The 57th edition of the Salone del Mobile.Milano has put the spotlight firmly on a fundamental issue facing design now and in the future, which is how to make creativity and innovation compatible with nature, energy consumption control, and the use of sustainable recyclable and non-polluting materials and techniques. The Salone brought the Living Nature. La natura dell’abitare exhibition to the city from 17th to 25th April, in Piazza del Duomo, in front of Palazzo Reale. The project was developed in partnership with the Carlo Ratti Associati (CRA) international design and innovation studio.
A 500 square meter area, conceived with energy-saving criteria in mind, contained four natural, climatic microcosms in which all four seasons of the year could coexist alongside each other contemporaneously. Visitors were immersed in nature and experienced its changes as they made their way through the four different areas – Winter, Spring, Summer, and Autumn. Each season brought with it the opportunity to discover new colors and scenarios; from winter’s snowy white mantle to the gentle hues of spring, from the vivid summer colors to autumnal yellow and orange. Unexpectedly perhaps, these spaces also contained familiar timeless design objects, embellishing them with the rarefied beauty of domestic and design pieces.
From a technical point of view, encapsulating the essence of the seasons within confined spaces has been no mean technological feat, but a fascinating one that has led to integrated and original solutions, developed specifically for this project. A great deal of work has been done on energy flows in order to recreate the extraordinary, delicate balance of the seasons. The integral photovoltaic panels on the outside of the pavilion roof generated clean energy that powered the climate control system of all four pavilions. The entire space functioned like a large refrigerator; the power produced by the panels was harnessed to fuel a heat exchanger, which transferred thermal energy enabling the temperature in the winter area to be kept at around 0°C, preserving the natural snow inside; the heat extracted from this space by means of air treatment underfloor pipe coils and fan convector units was not wasted, but ducted to the summer area and used to recreate its typical seasonal conditions. The position of the four seasons and the membrane covering the pavilion – its level of transparency and resistance to heat permeation in particular – were worked out with dynamic calculation tools so as to reproduce the natural irradiation conditions typical of the corresponding time of year. One of the main objectives of the project was to achieve the greatest possible satisfaction of energy consumption using locally produced energy from renewable sources.
Living Nature exhibition was a small, intelligent, and sustainable universe containing four different ecosystems. 23 species of tall trees enjoyed perfect lighting and temperature conditions and ideal habitat, according to the season. Dotted around the winter area were two different types of Acer, Father David’s Maple and Chinese Paperbark Maple, a Himalayan Birch, a Chinese Scholartree, an Oriental Spruce, and two varieties of Pine, a Scots Pine and an Austrian Pine. In the spring area, a Japanese Flowering Crab Apple and a Tibetan Cherry “Branklyn”, both in full bloom, made for a stunning sight, along with an equally enchanting Magnolia x Loebneri. There were also a flowering Myrobalan, a Katsura tree, and two varieties of Amelanchier. The summer area contained the welcome shade of a Common Oak, a Common Alder, and a Small-Leaved Lime, along with the vivid green of the Common Hornbeam and the Soft Tree Fern. Finally, in the autumn section, the Crab Apple “Rudolph”, the Japanese Maple, and the Persian Ironwood made for a riot of warm colors.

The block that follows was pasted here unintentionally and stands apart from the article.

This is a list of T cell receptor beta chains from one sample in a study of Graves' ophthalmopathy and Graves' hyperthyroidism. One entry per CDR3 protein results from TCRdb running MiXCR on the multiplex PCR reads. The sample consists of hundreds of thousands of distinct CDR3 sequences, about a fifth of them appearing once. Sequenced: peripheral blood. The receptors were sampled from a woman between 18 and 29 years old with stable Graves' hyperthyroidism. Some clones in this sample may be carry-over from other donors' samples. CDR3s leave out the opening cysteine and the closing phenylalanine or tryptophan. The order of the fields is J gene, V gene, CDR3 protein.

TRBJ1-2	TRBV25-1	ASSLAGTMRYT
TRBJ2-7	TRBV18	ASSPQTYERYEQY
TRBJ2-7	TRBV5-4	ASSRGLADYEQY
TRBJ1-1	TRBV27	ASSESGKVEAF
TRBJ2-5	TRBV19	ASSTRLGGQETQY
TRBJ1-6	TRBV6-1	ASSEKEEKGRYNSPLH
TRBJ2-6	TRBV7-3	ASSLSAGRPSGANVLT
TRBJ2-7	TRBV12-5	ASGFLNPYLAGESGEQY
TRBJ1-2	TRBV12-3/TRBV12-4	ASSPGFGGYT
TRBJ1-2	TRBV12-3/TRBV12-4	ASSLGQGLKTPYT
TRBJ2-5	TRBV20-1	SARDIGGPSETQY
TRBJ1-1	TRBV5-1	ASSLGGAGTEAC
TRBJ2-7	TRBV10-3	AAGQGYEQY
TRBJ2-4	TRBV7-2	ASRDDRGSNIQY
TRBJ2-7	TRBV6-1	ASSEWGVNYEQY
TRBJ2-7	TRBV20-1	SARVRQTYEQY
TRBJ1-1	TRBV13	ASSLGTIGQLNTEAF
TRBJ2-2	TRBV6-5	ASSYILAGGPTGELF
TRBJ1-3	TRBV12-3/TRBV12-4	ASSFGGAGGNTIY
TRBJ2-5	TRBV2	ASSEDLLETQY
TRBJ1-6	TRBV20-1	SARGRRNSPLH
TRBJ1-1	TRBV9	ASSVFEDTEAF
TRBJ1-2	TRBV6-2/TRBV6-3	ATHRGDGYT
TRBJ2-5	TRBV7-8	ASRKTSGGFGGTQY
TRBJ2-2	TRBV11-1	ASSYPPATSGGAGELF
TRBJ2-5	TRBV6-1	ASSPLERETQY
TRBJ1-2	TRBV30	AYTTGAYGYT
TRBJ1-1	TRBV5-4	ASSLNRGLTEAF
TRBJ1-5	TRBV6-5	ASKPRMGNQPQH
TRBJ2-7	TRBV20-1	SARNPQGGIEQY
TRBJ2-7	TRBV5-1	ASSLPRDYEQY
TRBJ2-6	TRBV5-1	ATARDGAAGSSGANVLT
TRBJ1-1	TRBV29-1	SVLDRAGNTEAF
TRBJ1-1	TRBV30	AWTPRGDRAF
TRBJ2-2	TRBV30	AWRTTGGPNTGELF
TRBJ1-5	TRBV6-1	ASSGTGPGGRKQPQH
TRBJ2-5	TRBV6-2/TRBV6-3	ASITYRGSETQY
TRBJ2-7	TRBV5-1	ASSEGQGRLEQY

As well as the tall trees, each season was also characterized by garden compositions featuring typical plants and flowers. Lastly, there was a huge variety of shrubs, grasses, and bulbous plants for visitors to admire as they wandered around the pavilion.
There was more to Living Nature than this, however. It also told really rather special design stories that were contextualized and related to nature. In a new, holistic approach, each season featured iconic objects that defined four domestic spaces and four family experiences, each entirely different. The pavilion thus became a narration of interior architecture that performed its rightful function while respecting the environment.
Living Nature was a gift from the Salone del Mobile.Milano to “its” city of Milan: an absolutely unique laboratory that combined design, engineering, and botany to test ways in which space, be it domestic or urban, can become more human-friendly by harnessing natural resources in a sustainable manner. Ultimately, the project provided a new starting point and a different perspective on tackling the issues of environmental sustainability and climate change in a bid to improve our living conditions at home and in cities and satisfy the human tendency towards “biophilia” – a term coined by Harvard biologist Edward O. Wilson – according to which we are all instinctively attracted by nature and “programmed” to feel better when we are immersed in it.
A Carlo Ratti Associati (CRA) project for the Salone del Mobile.Milano
Concept Design: Carlo Ratti Associati & Studio Römer
Design Development: Carlo Ratti Associati
Set Design: Studio Römer
Engineering Consultant: Ai Studio
Landscape and Botanics: Patrick Blanc; Flavio Pollano
Construction: PAC Team Expo
Graphics: studio FM milano
Furnishings: Arper Capellini, Desalto, Ethimo, Fiam, Glas Italia, Kartell, LaPalma, Living Divani, Magis, Moroso, Muuto, Myyour, and Riva1920
Photographs – Courtesy Salone del Mobile.Milano / Photos by Saverio Lombardi Vallauri and Andrea Mariani
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